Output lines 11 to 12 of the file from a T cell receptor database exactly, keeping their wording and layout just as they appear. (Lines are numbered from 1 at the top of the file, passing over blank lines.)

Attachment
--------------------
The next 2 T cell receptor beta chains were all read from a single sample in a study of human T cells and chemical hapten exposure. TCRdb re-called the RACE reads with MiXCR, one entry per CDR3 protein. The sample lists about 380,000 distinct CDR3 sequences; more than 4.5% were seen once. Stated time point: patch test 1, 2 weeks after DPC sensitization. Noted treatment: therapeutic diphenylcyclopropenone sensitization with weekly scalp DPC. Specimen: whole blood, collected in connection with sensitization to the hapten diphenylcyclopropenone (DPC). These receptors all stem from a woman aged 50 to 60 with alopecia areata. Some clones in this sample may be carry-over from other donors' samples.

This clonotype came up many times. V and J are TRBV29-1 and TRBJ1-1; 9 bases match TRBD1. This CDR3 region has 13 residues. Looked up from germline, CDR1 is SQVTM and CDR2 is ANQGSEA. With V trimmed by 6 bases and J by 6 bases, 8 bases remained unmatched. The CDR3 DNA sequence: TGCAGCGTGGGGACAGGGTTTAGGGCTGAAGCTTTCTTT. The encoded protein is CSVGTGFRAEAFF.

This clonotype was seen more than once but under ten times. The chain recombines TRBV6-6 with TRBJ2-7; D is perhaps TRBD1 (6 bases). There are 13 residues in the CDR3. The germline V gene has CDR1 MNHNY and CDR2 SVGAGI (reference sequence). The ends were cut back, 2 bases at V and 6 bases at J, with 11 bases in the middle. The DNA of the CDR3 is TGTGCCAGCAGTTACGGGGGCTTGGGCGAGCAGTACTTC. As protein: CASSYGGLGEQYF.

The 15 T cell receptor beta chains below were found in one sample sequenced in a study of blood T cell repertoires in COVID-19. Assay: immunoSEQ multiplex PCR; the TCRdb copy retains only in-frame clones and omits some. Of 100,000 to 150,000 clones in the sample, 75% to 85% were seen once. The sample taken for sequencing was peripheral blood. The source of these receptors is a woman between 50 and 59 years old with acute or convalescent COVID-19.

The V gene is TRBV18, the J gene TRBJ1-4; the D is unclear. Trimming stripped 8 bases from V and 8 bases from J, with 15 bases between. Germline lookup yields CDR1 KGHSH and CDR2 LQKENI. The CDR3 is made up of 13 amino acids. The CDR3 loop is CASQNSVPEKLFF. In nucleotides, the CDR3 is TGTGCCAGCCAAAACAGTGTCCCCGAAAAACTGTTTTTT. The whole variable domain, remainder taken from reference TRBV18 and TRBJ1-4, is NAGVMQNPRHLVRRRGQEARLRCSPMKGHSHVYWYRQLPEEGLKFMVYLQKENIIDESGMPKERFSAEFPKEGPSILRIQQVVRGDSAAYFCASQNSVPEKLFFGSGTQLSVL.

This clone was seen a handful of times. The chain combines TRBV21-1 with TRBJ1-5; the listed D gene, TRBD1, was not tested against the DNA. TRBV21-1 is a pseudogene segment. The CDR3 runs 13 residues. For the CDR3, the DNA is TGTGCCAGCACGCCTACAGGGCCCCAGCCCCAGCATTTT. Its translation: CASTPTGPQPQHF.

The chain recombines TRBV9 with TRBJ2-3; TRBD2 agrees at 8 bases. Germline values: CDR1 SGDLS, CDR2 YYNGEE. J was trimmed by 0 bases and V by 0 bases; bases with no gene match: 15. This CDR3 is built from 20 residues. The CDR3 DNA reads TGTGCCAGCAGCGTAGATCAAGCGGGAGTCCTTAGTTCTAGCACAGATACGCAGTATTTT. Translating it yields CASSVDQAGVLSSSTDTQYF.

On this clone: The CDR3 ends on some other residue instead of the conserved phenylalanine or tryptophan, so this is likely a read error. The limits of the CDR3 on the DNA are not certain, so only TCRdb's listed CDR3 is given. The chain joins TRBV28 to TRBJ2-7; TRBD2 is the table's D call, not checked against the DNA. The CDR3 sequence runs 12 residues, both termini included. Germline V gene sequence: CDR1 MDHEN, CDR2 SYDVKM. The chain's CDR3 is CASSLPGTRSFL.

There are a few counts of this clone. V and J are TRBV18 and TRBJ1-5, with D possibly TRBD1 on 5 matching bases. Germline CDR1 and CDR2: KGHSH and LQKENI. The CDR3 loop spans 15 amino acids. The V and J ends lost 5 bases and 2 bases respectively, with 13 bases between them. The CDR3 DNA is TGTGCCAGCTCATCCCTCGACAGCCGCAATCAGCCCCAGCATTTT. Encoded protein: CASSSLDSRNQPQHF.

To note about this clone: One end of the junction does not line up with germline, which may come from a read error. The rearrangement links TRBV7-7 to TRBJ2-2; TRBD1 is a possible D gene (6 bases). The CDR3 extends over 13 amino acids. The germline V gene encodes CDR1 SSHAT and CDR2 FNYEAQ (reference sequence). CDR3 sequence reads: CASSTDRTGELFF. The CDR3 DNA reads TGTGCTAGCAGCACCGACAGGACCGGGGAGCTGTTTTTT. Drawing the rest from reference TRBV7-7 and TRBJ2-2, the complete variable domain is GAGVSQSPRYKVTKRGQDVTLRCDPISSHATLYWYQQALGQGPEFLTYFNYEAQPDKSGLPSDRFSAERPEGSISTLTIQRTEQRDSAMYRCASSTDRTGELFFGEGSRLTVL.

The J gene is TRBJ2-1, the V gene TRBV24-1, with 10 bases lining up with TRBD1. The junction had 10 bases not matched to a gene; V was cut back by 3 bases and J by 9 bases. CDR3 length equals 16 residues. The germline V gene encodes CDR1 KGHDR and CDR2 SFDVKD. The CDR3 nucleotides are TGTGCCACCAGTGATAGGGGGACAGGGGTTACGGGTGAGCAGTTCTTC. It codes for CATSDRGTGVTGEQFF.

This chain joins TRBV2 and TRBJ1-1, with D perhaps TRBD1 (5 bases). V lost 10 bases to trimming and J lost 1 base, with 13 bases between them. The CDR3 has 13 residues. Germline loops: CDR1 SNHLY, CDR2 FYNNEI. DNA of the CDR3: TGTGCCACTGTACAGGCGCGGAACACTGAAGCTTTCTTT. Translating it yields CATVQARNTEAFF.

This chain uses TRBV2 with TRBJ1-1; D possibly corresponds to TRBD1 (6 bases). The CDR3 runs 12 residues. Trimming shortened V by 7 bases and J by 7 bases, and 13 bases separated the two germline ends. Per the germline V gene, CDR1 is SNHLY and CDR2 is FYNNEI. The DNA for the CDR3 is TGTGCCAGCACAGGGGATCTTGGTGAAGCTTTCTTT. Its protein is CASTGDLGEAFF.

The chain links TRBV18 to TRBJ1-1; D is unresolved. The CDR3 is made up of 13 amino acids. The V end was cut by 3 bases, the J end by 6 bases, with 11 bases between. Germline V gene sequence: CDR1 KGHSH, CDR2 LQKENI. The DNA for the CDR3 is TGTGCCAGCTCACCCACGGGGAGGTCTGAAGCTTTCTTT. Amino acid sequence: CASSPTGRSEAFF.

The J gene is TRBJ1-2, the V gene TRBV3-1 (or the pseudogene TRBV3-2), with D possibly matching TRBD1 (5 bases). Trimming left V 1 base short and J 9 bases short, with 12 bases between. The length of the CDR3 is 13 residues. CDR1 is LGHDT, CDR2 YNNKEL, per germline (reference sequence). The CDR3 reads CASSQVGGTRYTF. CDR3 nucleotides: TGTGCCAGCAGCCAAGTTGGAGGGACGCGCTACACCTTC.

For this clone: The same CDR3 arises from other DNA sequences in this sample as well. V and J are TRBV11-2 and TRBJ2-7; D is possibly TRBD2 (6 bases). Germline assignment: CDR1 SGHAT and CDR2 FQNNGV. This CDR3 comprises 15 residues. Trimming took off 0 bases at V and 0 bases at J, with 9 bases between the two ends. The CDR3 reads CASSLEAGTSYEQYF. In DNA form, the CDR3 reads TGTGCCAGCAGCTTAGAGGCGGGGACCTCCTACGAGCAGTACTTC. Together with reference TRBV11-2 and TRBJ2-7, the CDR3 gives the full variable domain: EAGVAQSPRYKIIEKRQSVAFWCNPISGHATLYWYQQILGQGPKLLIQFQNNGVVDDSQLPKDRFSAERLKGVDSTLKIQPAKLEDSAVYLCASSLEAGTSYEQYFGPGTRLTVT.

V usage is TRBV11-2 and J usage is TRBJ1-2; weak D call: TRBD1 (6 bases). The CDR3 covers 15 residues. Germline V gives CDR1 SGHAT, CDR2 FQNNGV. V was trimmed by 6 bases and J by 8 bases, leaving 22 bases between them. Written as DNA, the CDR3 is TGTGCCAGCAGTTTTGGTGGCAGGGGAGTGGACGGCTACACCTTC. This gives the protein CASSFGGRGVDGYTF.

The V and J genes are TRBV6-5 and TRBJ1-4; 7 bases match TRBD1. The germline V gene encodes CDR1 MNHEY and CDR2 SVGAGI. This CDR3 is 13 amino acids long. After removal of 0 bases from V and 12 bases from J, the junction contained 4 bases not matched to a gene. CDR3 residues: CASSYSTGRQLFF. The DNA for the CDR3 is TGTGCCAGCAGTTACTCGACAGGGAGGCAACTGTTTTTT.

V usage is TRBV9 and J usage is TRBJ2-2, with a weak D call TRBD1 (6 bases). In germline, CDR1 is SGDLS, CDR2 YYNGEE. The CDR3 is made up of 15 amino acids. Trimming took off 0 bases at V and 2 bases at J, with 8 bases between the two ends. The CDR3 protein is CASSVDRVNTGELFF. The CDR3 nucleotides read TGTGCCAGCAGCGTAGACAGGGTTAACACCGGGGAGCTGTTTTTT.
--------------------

The J gene is TRBJ2-1, the V gene TRBV24-1, with 10 bases lining up with TRBD1. The junction had 10 bases not matched to a gene; V was cut back by 3 bases and J by 9 bases. CDR3 length equals 16 residues. The germline V gene encodes CDR1 KGHDR and CDR2 SFDVKD. The CDR3 nucleotides are TGTGCCACCAGTGATAGGGGGACAGGGGTTACGGGTGAGCAGTTCTTC. It codes for CATSDRGTGVTGEQFF.

This chain joins TRBV2 and TRBJ1-1, with D perhaps TRBD1 (5 bases). V lost 10 bases to trimming and J lost 1 base, with 13 bases between them. The CDR3 has 13 residues. Germline loops: CDR1 SNHLY, CDR2 FYNNEI. DNA of the CDR3: TGTGCCACTGTACAGGCGCGGAACACTGAAGCTTTCTTT. Translating it yields CATVQARNTEAFF.